The story line, although itself quite depressing, depends mostly on dialogue to provide laughter. For example, the character Homer has a crush on June, the main character. However, during the conversations that happen between them, the audience can clearly see June’s indifference in contrast to Homer’s enthusiasm. In one scene, when June and her mother Rebekah are hanging clothes on a rope between two trees, June talks about how much she likes Gray. Homer, holding the hanging line with another character in order to represent two trees, turns to break the fourth wall and says, “If trees can talk, I would be crying now”. This comment, while garnering a few laughs, also conveys his sarcastic hopelessness. Fourth wall breaks are common in the play, as characters frequently turn to the audience to concede a factual inaccuracy (“I’m asleep right now, but I’m here to represent a tree”) or future plot point, usually to hilarious effect.

Galen (Riley Werner) struggles with balancing his faith, his heart, and his profession when he arrives in Gray

Another source of humor is Gray’s ironic squeamishness. The fact that a doctor is afraid of blood comes as a shock to the townspeople, and many of them comment on it with tones of confusion or frustration. Incapable of even looking at blood without passing out, Gray is unable to perform surgery, and has to guide June through a delicate procedure, ultimately sparking her budding interest in becoming a doctor.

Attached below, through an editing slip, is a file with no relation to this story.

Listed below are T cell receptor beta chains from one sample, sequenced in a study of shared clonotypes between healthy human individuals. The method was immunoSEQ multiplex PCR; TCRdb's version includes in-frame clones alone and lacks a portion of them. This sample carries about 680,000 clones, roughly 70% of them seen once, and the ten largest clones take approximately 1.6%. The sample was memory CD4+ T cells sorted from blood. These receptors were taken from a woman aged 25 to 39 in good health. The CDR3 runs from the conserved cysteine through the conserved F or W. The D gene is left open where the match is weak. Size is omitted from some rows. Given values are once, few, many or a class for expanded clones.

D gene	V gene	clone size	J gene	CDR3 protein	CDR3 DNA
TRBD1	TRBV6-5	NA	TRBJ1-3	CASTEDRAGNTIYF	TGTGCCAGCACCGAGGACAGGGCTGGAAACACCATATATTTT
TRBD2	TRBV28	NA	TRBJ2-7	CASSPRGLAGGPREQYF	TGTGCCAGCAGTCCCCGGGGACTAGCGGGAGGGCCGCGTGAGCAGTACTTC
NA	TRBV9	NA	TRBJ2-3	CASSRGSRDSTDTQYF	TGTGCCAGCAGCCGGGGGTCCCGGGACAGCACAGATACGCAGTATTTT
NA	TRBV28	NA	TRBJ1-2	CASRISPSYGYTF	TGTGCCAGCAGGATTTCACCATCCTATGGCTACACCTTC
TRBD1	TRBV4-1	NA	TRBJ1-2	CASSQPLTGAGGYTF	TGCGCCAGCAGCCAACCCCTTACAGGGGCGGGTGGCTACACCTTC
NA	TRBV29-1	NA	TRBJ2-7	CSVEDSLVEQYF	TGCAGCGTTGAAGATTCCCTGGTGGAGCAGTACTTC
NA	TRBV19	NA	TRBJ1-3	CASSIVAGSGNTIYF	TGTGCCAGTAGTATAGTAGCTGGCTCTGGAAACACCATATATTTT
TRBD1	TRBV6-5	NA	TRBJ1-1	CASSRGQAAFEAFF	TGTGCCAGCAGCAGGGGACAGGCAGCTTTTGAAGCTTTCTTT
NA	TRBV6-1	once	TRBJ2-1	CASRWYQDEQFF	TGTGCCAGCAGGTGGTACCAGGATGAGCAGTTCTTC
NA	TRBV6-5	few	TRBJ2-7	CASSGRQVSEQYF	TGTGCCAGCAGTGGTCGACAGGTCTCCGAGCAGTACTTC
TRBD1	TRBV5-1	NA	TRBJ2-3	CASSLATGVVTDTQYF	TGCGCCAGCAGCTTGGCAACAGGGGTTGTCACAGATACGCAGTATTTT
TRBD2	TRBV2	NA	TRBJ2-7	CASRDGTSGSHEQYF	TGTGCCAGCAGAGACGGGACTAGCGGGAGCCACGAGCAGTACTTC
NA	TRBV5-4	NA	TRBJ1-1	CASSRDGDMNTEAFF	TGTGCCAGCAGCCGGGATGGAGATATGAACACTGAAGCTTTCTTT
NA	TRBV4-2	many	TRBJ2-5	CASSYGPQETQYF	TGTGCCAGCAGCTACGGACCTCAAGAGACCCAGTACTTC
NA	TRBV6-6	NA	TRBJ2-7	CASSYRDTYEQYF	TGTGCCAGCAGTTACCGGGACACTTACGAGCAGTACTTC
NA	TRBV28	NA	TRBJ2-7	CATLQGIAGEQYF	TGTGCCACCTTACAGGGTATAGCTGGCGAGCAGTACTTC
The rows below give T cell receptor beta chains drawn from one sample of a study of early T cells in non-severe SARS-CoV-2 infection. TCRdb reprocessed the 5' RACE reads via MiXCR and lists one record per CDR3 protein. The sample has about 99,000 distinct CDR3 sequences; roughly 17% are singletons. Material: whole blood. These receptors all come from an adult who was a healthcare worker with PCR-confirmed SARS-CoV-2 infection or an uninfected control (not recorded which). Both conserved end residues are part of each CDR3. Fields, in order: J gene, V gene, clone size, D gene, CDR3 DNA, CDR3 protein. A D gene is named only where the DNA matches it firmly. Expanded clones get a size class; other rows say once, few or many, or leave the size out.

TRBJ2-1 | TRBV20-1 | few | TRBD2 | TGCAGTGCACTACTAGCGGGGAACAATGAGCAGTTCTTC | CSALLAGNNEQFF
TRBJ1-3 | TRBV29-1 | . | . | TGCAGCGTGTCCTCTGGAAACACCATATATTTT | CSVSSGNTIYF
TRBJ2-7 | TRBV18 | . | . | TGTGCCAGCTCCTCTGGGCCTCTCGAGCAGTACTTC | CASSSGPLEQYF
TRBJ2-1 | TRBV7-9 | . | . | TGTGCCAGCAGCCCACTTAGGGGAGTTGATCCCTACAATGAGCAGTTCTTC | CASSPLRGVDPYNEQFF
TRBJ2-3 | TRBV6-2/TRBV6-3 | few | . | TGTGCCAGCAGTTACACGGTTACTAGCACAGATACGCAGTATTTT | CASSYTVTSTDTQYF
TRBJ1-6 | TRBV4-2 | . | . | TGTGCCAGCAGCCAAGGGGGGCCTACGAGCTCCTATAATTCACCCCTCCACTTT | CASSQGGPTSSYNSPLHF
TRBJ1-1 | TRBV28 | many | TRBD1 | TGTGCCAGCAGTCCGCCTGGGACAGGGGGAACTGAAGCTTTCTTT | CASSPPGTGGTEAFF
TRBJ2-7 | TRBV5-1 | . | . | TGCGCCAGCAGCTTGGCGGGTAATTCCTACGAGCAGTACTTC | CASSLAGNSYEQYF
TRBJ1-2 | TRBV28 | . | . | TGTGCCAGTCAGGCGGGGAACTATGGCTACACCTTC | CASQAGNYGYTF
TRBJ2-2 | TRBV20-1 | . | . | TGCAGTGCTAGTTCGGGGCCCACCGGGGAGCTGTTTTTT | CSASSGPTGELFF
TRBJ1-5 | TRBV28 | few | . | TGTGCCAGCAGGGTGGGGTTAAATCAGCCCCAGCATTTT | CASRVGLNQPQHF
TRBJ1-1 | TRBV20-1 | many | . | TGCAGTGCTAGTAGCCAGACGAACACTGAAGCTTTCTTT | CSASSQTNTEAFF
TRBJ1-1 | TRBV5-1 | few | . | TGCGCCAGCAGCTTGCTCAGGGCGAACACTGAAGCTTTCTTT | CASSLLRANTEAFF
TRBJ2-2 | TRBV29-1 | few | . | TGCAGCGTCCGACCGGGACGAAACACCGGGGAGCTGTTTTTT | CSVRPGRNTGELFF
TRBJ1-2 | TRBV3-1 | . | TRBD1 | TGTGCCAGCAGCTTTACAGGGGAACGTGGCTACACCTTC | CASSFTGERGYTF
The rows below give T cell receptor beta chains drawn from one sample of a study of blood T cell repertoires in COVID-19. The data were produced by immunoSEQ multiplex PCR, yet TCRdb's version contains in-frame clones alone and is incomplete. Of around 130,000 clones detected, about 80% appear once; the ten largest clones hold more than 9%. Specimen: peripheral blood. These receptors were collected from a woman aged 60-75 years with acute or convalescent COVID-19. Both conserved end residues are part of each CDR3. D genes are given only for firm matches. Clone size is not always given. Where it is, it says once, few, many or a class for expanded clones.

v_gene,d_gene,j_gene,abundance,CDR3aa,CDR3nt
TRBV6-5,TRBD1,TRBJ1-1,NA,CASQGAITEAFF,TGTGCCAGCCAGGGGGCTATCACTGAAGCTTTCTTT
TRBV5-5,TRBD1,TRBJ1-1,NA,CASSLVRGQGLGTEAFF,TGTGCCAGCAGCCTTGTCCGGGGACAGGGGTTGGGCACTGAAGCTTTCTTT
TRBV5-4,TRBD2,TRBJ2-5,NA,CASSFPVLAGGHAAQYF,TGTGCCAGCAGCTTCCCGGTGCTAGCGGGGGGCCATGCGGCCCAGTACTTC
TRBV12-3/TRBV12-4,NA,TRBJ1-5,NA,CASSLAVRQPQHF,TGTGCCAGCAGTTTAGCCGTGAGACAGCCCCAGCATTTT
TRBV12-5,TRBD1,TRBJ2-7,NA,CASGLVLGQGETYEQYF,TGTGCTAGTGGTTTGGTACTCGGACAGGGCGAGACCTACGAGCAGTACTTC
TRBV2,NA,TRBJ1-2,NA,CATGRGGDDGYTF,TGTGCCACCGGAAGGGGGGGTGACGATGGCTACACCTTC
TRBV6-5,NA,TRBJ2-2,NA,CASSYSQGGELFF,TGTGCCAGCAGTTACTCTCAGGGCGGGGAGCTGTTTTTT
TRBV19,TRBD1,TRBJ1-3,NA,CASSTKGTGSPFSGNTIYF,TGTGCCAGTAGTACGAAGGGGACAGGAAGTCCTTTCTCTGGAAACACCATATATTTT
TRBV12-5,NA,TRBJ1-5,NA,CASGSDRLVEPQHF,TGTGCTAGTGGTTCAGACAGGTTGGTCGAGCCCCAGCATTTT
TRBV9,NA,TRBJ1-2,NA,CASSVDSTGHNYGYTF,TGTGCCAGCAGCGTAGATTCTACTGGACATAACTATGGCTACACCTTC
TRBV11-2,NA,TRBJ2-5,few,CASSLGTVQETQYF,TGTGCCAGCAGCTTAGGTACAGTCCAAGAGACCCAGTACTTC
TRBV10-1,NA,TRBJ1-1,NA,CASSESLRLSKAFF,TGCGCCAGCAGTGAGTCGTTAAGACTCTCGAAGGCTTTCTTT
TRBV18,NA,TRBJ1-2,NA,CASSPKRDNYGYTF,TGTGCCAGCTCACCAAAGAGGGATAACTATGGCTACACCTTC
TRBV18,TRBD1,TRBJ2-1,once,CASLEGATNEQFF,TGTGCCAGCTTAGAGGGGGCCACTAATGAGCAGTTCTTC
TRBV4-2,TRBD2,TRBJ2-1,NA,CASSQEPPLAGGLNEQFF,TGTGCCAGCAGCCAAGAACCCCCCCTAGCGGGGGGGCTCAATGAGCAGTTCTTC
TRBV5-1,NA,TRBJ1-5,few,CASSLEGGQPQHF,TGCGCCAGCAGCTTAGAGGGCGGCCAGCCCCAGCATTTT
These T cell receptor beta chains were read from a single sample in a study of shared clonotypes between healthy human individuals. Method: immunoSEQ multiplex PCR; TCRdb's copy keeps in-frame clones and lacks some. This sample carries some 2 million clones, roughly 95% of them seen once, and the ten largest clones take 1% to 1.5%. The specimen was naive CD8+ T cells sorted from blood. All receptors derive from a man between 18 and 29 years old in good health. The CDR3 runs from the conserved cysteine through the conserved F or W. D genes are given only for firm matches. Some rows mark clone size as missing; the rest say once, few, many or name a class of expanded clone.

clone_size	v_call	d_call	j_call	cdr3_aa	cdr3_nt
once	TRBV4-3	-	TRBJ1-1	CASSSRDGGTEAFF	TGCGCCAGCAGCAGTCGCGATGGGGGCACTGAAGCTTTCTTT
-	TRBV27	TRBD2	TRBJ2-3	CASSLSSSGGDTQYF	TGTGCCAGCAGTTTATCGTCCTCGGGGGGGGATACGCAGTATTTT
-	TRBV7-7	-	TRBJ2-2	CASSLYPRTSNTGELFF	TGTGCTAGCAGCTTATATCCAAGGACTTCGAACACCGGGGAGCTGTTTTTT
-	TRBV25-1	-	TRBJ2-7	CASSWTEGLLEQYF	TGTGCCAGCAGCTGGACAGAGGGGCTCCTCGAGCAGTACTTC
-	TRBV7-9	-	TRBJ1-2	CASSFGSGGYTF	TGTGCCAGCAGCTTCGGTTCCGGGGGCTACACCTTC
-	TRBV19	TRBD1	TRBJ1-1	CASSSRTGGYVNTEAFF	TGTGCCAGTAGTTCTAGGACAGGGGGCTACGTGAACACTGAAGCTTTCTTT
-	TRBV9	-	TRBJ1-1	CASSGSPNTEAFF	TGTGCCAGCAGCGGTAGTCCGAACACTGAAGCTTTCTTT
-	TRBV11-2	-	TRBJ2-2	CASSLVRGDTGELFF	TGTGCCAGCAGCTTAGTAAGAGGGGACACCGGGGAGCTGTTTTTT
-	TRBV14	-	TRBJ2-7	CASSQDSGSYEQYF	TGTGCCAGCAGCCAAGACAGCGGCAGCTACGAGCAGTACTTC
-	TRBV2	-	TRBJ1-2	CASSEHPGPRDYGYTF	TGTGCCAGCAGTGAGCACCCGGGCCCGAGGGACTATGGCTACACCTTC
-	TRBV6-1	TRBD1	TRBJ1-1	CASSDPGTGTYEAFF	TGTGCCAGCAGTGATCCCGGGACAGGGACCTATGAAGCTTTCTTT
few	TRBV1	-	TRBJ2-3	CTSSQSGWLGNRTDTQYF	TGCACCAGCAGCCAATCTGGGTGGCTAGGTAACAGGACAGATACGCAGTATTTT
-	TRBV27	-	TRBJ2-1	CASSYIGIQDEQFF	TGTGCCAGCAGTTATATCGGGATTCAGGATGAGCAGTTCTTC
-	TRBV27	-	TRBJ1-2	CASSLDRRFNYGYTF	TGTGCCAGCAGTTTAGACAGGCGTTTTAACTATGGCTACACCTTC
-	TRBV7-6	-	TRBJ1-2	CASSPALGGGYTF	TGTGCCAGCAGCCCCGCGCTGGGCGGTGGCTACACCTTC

While dialogue and situational irony drives the brunt of the comedy, there are still several points when the actors rely on physical gags to get a laugh. At one point, Pastor Wingfield (Andrew Jones) seeks relief for his gallstones and Galen (Riley Werner) turns him over into a full handstand. Simultaneously, Wingfield’s sister Tiny (Haely Callahan) asks the doctor to look at a mark on her thigh, and she is asked to continue supporting her brother in his inverted state while the doctor scurries under her skirts to examine her thigh.